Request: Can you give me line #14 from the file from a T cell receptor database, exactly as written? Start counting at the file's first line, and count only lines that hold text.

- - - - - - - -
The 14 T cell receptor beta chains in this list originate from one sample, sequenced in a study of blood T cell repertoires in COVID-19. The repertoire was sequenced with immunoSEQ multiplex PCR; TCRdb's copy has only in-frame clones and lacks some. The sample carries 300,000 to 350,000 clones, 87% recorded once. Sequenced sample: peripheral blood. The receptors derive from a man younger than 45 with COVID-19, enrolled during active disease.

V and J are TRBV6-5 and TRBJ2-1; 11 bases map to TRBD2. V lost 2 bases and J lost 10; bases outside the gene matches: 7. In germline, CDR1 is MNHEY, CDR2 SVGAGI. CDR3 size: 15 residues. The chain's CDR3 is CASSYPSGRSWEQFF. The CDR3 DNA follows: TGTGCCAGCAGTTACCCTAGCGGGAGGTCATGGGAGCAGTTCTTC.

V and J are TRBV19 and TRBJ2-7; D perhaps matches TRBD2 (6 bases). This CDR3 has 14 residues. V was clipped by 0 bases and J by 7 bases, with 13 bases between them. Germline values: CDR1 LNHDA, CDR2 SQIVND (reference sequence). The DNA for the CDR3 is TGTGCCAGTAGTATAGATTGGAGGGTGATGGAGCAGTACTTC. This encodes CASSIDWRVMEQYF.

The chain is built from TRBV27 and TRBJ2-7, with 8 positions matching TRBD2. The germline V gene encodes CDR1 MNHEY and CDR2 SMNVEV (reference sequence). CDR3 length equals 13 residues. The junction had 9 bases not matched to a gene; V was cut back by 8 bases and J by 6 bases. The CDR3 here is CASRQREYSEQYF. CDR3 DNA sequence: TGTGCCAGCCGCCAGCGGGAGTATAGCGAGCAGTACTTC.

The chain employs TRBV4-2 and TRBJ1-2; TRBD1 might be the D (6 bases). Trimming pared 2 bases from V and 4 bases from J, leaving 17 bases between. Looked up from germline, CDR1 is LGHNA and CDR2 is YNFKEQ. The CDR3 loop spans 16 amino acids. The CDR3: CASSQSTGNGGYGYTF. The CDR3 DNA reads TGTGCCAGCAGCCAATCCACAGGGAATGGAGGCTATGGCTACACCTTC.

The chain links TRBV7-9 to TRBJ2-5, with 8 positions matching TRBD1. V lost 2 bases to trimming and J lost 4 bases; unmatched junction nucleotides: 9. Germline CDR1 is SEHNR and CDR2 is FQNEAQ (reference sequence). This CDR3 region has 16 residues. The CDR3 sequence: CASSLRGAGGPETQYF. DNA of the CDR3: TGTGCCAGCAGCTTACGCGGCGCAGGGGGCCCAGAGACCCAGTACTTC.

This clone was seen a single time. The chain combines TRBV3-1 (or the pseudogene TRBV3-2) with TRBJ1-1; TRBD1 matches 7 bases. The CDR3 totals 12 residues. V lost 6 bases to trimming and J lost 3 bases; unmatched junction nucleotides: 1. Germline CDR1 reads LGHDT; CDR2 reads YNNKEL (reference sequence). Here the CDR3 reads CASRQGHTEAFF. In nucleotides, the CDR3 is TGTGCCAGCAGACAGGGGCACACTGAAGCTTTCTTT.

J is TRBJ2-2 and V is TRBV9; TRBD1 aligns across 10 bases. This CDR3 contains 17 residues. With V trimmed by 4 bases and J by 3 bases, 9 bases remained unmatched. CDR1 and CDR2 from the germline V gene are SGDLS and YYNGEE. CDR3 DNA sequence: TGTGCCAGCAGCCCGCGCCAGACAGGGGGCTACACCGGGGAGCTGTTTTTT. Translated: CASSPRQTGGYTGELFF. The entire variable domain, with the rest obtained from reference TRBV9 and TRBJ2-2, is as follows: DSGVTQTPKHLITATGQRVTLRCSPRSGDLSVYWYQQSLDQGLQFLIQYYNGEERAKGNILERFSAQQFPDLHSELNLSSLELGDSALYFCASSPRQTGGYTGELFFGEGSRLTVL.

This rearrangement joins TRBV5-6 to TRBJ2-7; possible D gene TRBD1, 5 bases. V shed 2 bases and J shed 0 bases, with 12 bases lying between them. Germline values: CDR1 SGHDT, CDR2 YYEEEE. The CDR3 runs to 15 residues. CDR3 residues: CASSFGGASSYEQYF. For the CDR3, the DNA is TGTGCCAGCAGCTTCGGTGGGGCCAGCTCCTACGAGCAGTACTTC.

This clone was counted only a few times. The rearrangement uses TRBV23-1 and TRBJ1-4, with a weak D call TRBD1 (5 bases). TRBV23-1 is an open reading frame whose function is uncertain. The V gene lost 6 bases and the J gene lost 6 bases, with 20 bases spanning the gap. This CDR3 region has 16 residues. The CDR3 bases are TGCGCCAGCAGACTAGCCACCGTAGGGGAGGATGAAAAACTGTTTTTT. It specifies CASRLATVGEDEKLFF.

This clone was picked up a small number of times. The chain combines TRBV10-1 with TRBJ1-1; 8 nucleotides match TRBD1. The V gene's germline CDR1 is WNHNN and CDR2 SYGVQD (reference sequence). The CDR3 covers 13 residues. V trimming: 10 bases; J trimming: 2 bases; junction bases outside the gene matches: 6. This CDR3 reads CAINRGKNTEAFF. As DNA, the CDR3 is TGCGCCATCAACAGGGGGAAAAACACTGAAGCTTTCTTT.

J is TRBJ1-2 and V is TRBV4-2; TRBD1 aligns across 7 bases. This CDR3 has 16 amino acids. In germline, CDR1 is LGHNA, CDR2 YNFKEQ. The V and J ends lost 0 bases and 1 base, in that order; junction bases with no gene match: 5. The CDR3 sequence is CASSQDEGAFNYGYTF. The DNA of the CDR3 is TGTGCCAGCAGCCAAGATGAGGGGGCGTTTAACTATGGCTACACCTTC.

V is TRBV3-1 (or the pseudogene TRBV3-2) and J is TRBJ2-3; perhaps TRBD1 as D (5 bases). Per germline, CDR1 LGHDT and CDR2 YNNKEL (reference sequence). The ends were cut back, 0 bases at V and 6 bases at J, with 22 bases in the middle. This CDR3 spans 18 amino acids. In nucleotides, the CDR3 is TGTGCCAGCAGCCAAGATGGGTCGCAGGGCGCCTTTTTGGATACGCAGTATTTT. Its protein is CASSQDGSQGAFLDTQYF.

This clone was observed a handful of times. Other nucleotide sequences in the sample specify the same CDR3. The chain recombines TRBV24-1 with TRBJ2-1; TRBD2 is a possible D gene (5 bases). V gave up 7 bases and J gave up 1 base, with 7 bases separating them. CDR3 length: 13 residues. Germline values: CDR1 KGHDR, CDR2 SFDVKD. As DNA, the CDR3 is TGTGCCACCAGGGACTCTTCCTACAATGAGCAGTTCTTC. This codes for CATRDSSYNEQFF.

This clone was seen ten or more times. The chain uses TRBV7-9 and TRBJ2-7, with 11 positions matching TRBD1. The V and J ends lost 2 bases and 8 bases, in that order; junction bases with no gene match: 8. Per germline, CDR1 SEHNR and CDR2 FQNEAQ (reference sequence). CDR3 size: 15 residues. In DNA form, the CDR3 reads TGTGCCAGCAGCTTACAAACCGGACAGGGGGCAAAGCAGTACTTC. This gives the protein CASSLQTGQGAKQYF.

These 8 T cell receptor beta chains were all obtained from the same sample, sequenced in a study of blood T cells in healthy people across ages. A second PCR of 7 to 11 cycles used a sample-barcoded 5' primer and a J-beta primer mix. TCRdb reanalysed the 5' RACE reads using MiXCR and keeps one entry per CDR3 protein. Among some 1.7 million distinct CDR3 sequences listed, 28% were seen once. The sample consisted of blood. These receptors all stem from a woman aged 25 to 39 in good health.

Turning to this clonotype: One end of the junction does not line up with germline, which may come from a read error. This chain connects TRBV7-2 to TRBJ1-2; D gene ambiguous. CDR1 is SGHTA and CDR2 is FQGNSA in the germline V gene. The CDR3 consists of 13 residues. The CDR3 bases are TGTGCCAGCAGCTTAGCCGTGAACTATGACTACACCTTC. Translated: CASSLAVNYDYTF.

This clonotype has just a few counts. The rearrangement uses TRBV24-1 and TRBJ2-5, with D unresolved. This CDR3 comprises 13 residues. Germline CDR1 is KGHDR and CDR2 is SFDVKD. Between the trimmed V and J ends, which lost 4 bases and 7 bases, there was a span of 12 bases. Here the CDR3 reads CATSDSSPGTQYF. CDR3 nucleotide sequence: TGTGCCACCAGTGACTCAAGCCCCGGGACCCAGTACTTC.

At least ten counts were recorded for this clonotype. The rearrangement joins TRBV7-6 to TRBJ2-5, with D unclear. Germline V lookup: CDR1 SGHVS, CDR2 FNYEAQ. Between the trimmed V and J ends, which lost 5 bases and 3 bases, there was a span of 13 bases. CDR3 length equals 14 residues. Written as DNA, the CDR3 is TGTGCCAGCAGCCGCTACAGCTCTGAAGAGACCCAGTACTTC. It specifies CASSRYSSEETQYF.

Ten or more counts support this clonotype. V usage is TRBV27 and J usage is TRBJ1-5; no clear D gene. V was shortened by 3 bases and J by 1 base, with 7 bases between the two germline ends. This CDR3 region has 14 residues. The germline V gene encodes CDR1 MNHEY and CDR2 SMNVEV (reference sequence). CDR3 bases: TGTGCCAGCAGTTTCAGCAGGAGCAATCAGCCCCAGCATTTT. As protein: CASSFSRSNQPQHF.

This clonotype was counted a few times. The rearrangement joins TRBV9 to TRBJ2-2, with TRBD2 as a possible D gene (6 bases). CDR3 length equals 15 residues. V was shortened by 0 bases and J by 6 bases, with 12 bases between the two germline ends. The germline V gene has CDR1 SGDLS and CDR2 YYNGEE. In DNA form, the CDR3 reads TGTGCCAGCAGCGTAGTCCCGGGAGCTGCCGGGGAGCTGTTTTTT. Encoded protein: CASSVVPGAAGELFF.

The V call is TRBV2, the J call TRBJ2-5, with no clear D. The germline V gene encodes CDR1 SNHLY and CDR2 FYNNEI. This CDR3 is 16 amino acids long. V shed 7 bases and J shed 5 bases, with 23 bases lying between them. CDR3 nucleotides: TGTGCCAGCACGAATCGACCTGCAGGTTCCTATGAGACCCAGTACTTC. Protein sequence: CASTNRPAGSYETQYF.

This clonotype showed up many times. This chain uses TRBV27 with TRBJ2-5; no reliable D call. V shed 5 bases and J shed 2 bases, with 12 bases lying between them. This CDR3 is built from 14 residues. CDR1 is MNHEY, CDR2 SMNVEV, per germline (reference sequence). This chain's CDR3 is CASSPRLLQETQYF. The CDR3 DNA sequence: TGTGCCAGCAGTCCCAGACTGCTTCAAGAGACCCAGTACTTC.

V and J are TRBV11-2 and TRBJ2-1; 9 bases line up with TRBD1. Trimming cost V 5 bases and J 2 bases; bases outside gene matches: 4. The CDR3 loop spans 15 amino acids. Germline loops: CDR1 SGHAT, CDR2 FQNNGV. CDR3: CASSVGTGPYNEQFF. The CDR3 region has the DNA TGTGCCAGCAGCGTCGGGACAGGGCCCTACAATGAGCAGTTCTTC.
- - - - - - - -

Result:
This clone was observed a handful of times. Other nucleotide sequences in the sample specify the same CDR3. The chain recombines TRBV24-1 with TRBJ2-1; TRBD2 is a possible D gene (5 bases). V gave up 7 bases and J gave up 1 base, with 7 bases separating them. CDR3 length: 13 residues. Germline values: CDR1 KGHDR, CDR2 SFDVKD. As DNA, the CDR3 is TGTGCCACCAGGGACTCTTCCTACAATGAGCAGTTCTTC. This codes for CATRDSSYNEQFF.